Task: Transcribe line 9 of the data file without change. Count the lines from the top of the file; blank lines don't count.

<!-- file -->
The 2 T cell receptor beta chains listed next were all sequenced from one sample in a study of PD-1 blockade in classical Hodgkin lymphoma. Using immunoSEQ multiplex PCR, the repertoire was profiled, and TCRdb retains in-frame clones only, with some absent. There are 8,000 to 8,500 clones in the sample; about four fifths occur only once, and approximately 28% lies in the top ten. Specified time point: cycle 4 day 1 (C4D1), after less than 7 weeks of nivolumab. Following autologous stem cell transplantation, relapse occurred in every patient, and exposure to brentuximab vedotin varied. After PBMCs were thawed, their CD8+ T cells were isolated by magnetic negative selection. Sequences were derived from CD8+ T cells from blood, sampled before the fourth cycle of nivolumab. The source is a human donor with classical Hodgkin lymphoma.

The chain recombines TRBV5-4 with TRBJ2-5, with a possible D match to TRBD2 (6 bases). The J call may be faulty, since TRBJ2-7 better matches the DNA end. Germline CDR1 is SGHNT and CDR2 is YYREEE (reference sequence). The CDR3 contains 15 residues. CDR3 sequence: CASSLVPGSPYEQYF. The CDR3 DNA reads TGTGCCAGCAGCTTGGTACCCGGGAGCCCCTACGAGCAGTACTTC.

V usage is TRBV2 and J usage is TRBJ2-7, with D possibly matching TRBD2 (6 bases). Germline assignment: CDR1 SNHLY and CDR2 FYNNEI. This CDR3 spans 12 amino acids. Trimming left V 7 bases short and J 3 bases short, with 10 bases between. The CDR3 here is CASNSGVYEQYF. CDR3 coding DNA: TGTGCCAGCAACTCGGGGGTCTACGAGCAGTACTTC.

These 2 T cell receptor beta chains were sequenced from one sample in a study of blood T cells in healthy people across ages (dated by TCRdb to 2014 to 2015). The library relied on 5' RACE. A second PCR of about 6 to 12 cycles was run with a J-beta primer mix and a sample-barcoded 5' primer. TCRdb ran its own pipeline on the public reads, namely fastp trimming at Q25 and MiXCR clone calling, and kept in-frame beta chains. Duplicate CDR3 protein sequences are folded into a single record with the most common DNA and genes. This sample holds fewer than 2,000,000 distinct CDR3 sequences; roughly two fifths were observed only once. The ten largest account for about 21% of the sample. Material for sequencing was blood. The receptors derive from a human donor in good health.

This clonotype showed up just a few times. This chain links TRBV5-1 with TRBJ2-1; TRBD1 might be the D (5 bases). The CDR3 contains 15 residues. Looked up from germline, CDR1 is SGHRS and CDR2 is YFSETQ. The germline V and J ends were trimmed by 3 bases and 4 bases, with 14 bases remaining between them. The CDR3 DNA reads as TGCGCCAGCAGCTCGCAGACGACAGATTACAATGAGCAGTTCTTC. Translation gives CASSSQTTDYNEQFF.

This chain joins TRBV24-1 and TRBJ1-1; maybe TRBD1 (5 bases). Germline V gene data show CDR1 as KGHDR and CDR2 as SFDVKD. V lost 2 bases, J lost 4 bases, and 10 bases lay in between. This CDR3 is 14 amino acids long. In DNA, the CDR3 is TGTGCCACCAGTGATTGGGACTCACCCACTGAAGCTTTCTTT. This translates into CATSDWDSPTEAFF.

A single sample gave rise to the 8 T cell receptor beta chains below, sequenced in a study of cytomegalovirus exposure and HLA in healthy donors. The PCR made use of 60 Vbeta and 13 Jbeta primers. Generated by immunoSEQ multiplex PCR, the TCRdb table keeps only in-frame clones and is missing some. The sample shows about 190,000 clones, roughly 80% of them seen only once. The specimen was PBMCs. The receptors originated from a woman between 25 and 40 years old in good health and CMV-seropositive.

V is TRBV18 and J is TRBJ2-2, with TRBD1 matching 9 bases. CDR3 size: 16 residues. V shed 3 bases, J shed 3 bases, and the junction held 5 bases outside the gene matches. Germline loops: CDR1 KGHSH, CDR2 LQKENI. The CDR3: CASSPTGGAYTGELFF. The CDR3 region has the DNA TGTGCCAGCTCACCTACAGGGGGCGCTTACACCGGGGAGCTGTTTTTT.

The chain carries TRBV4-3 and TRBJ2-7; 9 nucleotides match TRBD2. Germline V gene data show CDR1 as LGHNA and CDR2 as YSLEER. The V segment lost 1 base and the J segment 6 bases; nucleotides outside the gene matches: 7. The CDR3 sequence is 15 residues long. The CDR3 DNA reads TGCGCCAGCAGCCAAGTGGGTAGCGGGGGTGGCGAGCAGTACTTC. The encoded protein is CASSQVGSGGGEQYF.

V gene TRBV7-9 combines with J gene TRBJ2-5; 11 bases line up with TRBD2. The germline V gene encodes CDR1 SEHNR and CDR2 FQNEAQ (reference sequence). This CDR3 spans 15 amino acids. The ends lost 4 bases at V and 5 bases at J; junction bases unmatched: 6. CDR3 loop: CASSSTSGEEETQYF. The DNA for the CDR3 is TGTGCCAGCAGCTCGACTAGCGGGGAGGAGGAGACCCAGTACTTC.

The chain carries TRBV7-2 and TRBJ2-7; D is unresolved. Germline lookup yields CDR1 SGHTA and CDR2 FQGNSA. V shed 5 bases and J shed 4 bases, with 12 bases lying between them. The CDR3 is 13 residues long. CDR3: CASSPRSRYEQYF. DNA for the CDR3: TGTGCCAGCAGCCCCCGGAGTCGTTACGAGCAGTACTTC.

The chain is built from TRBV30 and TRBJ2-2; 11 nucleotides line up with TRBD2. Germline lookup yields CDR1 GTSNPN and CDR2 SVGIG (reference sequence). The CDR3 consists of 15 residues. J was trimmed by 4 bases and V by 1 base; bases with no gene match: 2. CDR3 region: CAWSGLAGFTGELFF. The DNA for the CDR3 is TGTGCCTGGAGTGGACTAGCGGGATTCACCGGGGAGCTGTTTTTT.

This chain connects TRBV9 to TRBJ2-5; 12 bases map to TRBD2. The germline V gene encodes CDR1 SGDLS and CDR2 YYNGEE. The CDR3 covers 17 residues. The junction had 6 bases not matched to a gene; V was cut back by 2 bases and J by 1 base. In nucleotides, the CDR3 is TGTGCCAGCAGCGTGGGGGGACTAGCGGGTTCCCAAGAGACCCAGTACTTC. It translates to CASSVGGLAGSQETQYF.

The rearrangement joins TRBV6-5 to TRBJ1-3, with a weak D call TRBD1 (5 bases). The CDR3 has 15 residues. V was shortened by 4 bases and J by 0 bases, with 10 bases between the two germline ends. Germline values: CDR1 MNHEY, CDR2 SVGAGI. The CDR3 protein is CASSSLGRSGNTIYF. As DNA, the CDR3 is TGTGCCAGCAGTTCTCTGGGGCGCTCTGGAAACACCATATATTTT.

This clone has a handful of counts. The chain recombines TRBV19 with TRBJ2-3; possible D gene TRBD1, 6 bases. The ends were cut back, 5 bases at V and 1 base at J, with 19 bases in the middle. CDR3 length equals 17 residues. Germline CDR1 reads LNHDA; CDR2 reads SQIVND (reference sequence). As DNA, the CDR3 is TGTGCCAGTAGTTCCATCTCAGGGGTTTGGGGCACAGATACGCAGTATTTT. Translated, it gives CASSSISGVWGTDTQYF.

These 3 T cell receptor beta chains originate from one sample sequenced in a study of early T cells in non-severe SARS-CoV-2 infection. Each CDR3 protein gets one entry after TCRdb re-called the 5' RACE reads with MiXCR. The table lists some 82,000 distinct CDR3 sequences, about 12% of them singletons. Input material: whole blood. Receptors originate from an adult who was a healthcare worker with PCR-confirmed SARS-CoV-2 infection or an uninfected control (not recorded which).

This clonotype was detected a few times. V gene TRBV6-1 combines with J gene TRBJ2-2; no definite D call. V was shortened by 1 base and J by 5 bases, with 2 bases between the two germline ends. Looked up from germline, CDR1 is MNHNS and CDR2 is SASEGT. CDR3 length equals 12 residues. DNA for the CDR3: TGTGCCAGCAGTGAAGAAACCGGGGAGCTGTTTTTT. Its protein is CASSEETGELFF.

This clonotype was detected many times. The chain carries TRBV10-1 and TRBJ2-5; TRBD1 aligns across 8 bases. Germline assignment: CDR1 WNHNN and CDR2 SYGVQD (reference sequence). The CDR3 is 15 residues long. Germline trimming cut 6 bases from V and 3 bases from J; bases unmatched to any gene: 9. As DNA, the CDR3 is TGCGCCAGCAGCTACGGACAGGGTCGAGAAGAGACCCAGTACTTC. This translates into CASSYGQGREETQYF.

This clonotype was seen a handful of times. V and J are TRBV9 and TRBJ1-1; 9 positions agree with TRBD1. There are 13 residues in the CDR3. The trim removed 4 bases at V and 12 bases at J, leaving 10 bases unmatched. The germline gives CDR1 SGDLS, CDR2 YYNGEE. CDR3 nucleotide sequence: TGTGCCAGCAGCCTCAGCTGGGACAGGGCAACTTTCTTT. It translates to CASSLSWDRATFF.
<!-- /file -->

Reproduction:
The chain carries TRBV4-3 and TRBJ2-7; 9 nucleotides match TRBD2. Germline V gene data show CDR1 as LGHNA and CDR2 as YSLEER. The V segment lost 1 base and the J segment 6 bases; nucleotides outside the gene matches: 7. The CDR3 sequence is 15 residues long. The CDR3 DNA reads TGCGCCAGCAGCCAAGTGGGTAGCGGGGGTGGCGAGCAGTACTTC. The encoded protein is CASSQVGSGGGEQYF.